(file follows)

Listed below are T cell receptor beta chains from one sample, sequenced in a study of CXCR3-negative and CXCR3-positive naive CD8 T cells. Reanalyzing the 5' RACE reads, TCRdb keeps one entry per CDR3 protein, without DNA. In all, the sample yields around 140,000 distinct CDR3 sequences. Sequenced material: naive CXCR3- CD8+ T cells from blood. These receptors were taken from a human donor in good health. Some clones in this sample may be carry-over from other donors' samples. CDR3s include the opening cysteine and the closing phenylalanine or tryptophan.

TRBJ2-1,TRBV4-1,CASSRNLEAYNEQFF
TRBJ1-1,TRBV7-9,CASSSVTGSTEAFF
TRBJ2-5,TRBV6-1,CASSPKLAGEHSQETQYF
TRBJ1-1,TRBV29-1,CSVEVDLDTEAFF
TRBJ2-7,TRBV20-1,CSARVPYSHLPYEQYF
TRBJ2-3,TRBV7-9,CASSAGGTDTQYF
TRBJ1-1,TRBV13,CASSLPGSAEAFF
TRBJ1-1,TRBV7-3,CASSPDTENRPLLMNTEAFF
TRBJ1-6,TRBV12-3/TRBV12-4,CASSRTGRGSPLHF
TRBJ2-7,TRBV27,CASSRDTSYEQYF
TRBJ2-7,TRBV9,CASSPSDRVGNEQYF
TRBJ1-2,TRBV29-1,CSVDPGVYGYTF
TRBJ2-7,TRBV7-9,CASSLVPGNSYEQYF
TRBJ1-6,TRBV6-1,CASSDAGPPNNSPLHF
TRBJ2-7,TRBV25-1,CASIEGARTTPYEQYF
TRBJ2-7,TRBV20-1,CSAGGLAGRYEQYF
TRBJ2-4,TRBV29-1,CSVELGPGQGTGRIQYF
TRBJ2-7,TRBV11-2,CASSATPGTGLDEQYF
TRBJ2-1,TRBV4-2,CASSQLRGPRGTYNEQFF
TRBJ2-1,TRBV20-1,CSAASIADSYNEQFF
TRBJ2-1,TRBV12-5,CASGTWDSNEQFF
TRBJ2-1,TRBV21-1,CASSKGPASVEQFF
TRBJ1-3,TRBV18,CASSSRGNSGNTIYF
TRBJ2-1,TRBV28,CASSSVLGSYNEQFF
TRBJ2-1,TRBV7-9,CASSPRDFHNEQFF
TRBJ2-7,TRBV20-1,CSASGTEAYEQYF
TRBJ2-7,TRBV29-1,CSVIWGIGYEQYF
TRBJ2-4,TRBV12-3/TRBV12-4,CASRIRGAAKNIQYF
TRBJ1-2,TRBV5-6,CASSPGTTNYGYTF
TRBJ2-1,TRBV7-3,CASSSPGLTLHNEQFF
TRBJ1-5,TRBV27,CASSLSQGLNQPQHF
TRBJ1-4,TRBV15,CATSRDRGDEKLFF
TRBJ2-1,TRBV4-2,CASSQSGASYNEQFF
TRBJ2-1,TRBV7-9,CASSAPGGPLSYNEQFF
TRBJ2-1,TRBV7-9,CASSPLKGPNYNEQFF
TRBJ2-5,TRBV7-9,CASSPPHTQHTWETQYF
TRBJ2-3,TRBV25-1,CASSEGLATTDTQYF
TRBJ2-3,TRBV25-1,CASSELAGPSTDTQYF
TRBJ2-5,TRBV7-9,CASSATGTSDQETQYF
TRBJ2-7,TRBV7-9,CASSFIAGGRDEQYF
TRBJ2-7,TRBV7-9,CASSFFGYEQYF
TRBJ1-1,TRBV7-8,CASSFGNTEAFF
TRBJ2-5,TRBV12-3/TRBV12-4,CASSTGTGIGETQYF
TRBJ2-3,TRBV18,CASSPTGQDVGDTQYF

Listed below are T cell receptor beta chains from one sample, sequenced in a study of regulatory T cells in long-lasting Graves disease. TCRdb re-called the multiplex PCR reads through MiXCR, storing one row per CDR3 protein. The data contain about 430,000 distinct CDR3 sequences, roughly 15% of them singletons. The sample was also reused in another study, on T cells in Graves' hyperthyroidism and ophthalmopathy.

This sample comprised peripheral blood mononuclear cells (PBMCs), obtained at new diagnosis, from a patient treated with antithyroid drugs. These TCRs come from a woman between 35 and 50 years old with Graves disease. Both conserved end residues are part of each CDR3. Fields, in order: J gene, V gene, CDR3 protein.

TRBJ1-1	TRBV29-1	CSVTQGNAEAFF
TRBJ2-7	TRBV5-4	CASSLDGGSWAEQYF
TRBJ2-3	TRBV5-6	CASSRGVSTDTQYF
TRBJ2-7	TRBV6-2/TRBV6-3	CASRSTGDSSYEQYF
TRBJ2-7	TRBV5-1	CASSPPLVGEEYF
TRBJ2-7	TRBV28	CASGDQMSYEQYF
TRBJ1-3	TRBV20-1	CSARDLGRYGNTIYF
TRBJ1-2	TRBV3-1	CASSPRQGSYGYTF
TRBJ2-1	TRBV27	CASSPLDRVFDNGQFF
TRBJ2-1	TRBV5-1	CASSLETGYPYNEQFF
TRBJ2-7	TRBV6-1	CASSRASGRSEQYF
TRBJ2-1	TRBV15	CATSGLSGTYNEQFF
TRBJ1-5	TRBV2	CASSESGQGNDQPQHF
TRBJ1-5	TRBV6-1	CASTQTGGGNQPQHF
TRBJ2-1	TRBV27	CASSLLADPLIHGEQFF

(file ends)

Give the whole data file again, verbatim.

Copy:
Listed below are T cell receptor beta chains from one sample, sequenced in a study of CXCR3-negative and CXCR3-positive naive CD8 T cells. Reanalyzing the 5' RACE reads, TCRdb keeps one entry per CDR3 protein, without DNA. In all, the sample yields around 140,000 distinct CDR3 sequences. Sequenced material: naive CXCR3- CD8+ T cells from blood. These receptors were taken from a human donor in good health. Some clones in this sample may be carry-over from other donors' samples. CDR3s include the opening cysteine and the closing phenylalanine or tryptophan.

TRBJ2-1,TRBV4-1,CASSRNLEAYNEQFF
TRBJ1-1,TRBV7-9,CASSSVTGSTEAFF
TRBJ2-5,TRBV6-1,CASSPKLAGEHSQETQYF
TRBJ1-1,TRBV29-1,CSVEVDLDTEAFF
TRBJ2-7,TRBV20-1,CSARVPYSHLPYEQYF
TRBJ2-3,TRBV7-9,CASSAGGTDTQYF
TRBJ1-1,TRBV13,CASSLPGSAEAFF
TRBJ1-1,TRBV7-3,CASSPDTENRPLLMNTEAFF
TRBJ1-6,TRBV12-3/TRBV12-4,CASSRTGRGSPLHF
TRBJ2-7,TRBV27,CASSRDTSYEQYF
TRBJ2-7,TRBV9,CASSPSDRVGNEQYF
TRBJ1-2,TRBV29-1,CSVDPGVYGYTF
TRBJ2-7,TRBV7-9,CASSLVPGNSYEQYF
TRBJ1-6,TRBV6-1,CASSDAGPPNNSPLHF
TRBJ2-7,TRBV25-1,CASIEGARTTPYEQYF
TRBJ2-7,TRBV20-1,CSAGGLAGRYEQYF
TRBJ2-4,TRBV29-1,CSVELGPGQGTGRIQYF
TRBJ2-7,TRBV11-2,CASSATPGTGLDEQYF
TRBJ2-1,TRBV4-2,CASSQLRGPRGTYNEQFF
TRBJ2-1,TRBV20-1,CSAASIADSYNEQFF
TRBJ2-1,TRBV12-5,CASGTWDSNEQFF
TRBJ2-1,TRBV21-1,CASSKGPASVEQFF
TRBJ1-3,TRBV18,CASSSRGNSGNTIYF
TRBJ2-1,TRBV28,CASSSVLGSYNEQFF
TRBJ2-1,TRBV7-9,CASSPRDFHNEQFF
TRBJ2-7,TRBV20-1,CSASGTEAYEQYF
TRBJ2-7,TRBV29-1,CSVIWGIGYEQYF
TRBJ2-4,TRBV12-3/TRBV12-4,CASRIRGAAKNIQYF
TRBJ1-2,TRBV5-6,CASSPGTTNYGYTF
TRBJ2-1,TRBV7-3,CASSSPGLTLHNEQFF
TRBJ1-5,TRBV27,CASSLSQGLNQPQHF
TRBJ1-4,TRBV15,CATSRDRGDEKLFF
TRBJ2-1,TRBV4-2,CASSQSGASYNEQFF
TRBJ2-1,TRBV7-9,CASSAPGGPLSYNEQFF
TRBJ2-1,TRBV7-9,CASSPLKGPNYNEQFF
TRBJ2-5,TRBV7-9,CASSPPHTQHTWETQYF
TRBJ2-3,TRBV25-1,CASSEGLATTDTQYF
TRBJ2-3,TRBV25-1,CASSELAGPSTDTQYF
TRBJ2-5,TRBV7-9,CASSATGTSDQETQYF
TRBJ2-7,TRBV7-9,CASSFIAGGRDEQYF
TRBJ2-7,TRBV7-9,CASSFFGYEQYF
TRBJ1-1,TRBV7-8,CASSFGNTEAFF
TRBJ2-5,TRBV12-3/TRBV12-4,CASSTGTGIGETQYF
TRBJ2-3,TRBV18,CASSPTGQDVGDTQYF

Listed below are T cell receptor beta chains from one sample, sequenced in a study of regulatory T cells in long-lasting Graves disease. TCRdb re-called the multiplex PCR reads through MiXCR, storing one row per CDR3 protein. The data contain about 430,000 distinct CDR3 sequences, roughly 15% of them singletons. The sample was also reused in another study, on T cells in Graves' hyperthyroidism and ophthalmopathy.

This sample comprised peripheral blood mononuclear cells (PBMCs), obtained at new diagnosis, from a patient treated with antithyroid drugs. These TCRs come from a woman between 35 and 50 years old with Graves disease. Both conserved end residues are part of each CDR3. Fields, in order: J gene, V gene, CDR3 protein.

TRBJ1-1	TRBV29-1	CSVTQGNAEAFF
TRBJ2-7	TRBV5-4	CASSLDGGSWAEQYF
TRBJ2-3	TRBV5-6	CASSRGVSTDTQYF
TRBJ2-7	TRBV6-2/TRBV6-3	CASRSTGDSSYEQYF
TRBJ2-7	TRBV5-1	CASSPPLVGEEYF
TRBJ2-7	TRBV28	CASGDQMSYEQYF
TRBJ1-3	TRBV20-1	CSARDLGRYGNTIYF
TRBJ1-2	TRBV3-1	CASSPRQGSYGYTF
TRBJ2-1	TRBV27	CASSPLDRVFDNGQFF
TRBJ2-1	TRBV5-1	CASSLETGYPYNEQFF
TRBJ2-7	TRBV6-1	CASSRASGRSEQYF
TRBJ2-1	TRBV15	CATSGLSGTYNEQFF
TRBJ1-5	TRBV2	CASSESGQGNDQPQHF
TRBJ1-5	TRBV6-1	CASTQTGGGNQPQHF
TRBJ2-1	TRBV27	CASSLLADPLIHGEQFF